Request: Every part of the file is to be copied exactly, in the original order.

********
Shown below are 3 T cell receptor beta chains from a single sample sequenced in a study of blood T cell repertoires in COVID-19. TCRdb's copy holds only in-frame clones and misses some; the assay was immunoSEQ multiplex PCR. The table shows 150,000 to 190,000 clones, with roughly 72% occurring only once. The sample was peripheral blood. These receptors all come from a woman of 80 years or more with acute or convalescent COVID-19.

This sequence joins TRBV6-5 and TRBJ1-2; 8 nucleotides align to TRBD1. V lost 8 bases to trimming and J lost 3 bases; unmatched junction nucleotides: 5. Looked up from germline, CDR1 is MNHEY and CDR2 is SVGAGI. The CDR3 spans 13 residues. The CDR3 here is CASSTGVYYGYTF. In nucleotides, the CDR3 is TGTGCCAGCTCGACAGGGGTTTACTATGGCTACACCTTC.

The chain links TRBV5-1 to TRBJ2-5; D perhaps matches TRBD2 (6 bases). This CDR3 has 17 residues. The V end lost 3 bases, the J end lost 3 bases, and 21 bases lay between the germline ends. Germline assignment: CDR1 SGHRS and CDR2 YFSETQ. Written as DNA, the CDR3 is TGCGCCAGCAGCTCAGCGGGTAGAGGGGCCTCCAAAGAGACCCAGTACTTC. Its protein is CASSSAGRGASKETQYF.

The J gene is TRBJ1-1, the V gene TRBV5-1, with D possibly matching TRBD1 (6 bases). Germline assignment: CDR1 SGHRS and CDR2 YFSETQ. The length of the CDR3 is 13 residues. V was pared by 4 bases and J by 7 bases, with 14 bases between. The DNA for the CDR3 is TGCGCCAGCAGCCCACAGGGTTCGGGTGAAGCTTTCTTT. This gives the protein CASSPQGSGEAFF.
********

Shown below are 3 T cell receptor beta chains from a single sample sequenced in a study of blood T cell repertoires in COVID-19. TCRdb's copy holds only in-frame clones and misses some; the assay was immunoSEQ multiplex PCR. The table shows 150,000 to 190,000 clones, with roughly 72% occurring only once. The sample was peripheral blood. These receptors all come from a woman of 80 years or more with acute or convalescent COVID-19.

This sequence joins TRBV6-5 and TRBJ1-2; 8 nucleotides align to TRBD1. V lost 8 bases to trimming and J lost 3 bases; unmatched junction nucleotides: 5. Looked up from germline, CDR1 is MNHEY and CDR2 is SVGAGI. The CDR3 spans 13 residues. The CDR3 here is CASSTGVYYGYTF. In nucleotides, the CDR3 is TGTGCCAGCTCGACAGGGGTTTACTATGGCTACACCTTC.

The chain links TRBV5-1 to TRBJ2-5; D perhaps matches TRBD2 (6 bases). This CDR3 has 17 residues. The V end lost 3 bases, the J end lost 3 bases, and 21 bases lay between the germline ends. Germline assignment: CDR1 SGHRS and CDR2 YFSETQ. Written as DNA, the CDR3 is TGCGCCAGCAGCTCAGCGGGTAGAGGGGCCTCCAAAGAGACCCAGTACTTC. Its protein is CASSSAGRGASKETQYF.

The J gene is TRBJ1-1, the V gene TRBV5-1, with D possibly matching TRBD1 (6 bases). Germline assignment: CDR1 SGHRS and CDR2 YFSETQ. The length of the CDR3 is 13 residues. V was pared by 4 bases and J by 7 bases, with 14 bases between. The DNA for the CDR3 is TGCGCCAGCAGCCCACAGGGTTCGGGTGAAGCTTTCTTT. This gives the protein CASSPQGSGEAFF.